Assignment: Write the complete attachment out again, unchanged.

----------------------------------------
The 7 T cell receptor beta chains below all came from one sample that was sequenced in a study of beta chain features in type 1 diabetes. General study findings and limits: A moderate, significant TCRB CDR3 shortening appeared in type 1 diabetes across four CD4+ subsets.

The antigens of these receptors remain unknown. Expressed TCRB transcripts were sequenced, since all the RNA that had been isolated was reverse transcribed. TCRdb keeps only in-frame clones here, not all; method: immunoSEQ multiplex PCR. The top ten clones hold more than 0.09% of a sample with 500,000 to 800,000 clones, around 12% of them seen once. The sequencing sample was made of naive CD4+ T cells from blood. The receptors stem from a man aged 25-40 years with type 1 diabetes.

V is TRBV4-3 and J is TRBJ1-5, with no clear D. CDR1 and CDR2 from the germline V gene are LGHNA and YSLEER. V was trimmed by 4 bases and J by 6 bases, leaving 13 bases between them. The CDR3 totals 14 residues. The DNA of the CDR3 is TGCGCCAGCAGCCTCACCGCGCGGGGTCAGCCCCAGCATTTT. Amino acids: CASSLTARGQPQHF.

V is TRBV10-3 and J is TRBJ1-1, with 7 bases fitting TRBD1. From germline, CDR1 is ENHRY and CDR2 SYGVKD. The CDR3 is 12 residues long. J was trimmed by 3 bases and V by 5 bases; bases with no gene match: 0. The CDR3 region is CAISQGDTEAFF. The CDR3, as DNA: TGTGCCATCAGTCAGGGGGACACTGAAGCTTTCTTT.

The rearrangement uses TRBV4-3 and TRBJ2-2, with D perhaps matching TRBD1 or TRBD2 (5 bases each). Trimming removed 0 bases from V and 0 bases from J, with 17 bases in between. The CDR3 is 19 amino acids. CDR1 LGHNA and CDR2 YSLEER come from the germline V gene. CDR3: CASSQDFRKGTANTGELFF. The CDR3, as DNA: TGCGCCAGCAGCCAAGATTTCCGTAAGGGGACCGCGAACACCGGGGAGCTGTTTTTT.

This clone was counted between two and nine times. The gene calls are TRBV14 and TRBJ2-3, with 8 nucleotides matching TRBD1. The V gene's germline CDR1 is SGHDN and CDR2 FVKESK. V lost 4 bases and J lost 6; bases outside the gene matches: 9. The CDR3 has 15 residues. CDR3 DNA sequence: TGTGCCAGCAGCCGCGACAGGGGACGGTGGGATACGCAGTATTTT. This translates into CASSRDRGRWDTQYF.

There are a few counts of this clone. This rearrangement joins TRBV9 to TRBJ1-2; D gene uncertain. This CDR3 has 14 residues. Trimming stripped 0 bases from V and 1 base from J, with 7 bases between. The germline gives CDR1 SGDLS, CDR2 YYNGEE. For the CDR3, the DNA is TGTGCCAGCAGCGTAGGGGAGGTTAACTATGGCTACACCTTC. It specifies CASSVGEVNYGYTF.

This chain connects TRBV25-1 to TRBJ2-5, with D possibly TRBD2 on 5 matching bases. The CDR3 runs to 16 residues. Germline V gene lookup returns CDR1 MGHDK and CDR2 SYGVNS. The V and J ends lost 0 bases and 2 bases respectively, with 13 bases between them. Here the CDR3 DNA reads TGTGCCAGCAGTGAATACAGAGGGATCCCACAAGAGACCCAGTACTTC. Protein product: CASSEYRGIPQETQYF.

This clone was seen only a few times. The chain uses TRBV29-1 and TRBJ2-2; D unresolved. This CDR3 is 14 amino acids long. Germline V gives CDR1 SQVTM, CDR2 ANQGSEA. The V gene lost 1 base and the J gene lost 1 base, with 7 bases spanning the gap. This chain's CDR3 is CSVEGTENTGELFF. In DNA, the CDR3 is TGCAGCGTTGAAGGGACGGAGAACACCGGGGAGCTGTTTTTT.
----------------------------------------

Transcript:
The 7 T cell receptor beta chains below all came from one sample that was sequenced in a study of beta chain features in type 1 diabetes. General study findings and limits: A moderate, significant TCRB CDR3 shortening appeared in type 1 diabetes across four CD4+ subsets.

The antigens of these receptors remain unknown. Expressed TCRB transcripts were sequenced, since all the RNA that had been isolated was reverse transcribed. TCRdb keeps only in-frame clones here, not all; method: immunoSEQ multiplex PCR. The top ten clones hold more than 0.09% of a sample with 500,000 to 800,000 clones, around 12% of them seen once. The sequencing sample was made of naive CD4+ T cells from blood. The receptors stem from a man aged 25-40 years with type 1 diabetes.

V is TRBV4-3 and J is TRBJ1-5, with no clear D. CDR1 and CDR2 from the germline V gene are LGHNA and YSLEER. V was trimmed by 4 bases and J by 6 bases, leaving 13 bases between them. The CDR3 totals 14 residues. The DNA of the CDR3 is TGCGCCAGCAGCCTCACCGCGCGGGGTCAGCCCCAGCATTTT. Amino acids: CASSLTARGQPQHF.

V is TRBV10-3 and J is TRBJ1-1, with 7 bases fitting TRBD1. From germline, CDR1 is ENHRY and CDR2 SYGVKD. The CDR3 is 12 residues long. J was trimmed by 3 bases and V by 5 bases; bases with no gene match: 0. The CDR3 region is CAISQGDTEAFF. The CDR3, as DNA: TGTGCCATCAGTCAGGGGGACACTGAAGCTTTCTTT.

The rearrangement uses TRBV4-3 and TRBJ2-2, with D perhaps matching TRBD1 or TRBD2 (5 bases each). Trimming removed 0 bases from V and 0 bases from J, with 17 bases in between. The CDR3 is 19 amino acids. CDR1 LGHNA and CDR2 YSLEER come from the germline V gene. CDR3: CASSQDFRKGTANTGELFF. The CDR3, as DNA: TGCGCCAGCAGCCAAGATTTCCGTAAGGGGACCGCGAACACCGGGGAGCTGTTTTTT.

This clone was counted between two and nine times. The gene calls are TRBV14 and TRBJ2-3, with 8 nucleotides matching TRBD1. The V gene's germline CDR1 is SGHDN and CDR2 FVKESK. V lost 4 bases and J lost 6; bases outside the gene matches: 9. The CDR3 has 15 residues. CDR3 DNA sequence: TGTGCCAGCAGCCGCGACAGGGGACGGTGGGATACGCAGTATTTT. This translates into CASSRDRGRWDTQYF.

There are a few counts of this clone. This rearrangement joins TRBV9 to TRBJ1-2; D gene uncertain. This CDR3 has 14 residues. Trimming stripped 0 bases from V and 1 base from J, with 7 bases between. The germline gives CDR1 SGDLS, CDR2 YYNGEE. For the CDR3, the DNA is TGTGCCAGCAGCGTAGGGGAGGTTAACTATGGCTACACCTTC. It specifies CASSVGEVNYGYTF.

This chain connects TRBV25-1 to TRBJ2-5, with D possibly TRBD2 on 5 matching bases. The CDR3 runs to 16 residues. Germline V gene lookup returns CDR1 MGHDK and CDR2 SYGVNS. The V and J ends lost 0 bases and 2 bases respectively, with 13 bases between them. Here the CDR3 DNA reads TGTGCCAGCAGTGAATACAGAGGGATCCCACAAGAGACCCAGTACTTC. Protein product: CASSEYRGIPQETQYF.

This clone was seen only a few times. The chain uses TRBV29-1 and TRBJ2-2; D unresolved. This CDR3 is 14 amino acids long. Germline V gives CDR1 SQVTM, CDR2 ANQGSEA. The V gene lost 1 base and the J gene lost 1 base, with 7 bases spanning the gap. This chain's CDR3 is CSVEGTENTGELFF. In DNA, the CDR3 is TGCAGCGTTGAAGGGACGGAGAACACCGGGGAGCTGTTTTTT.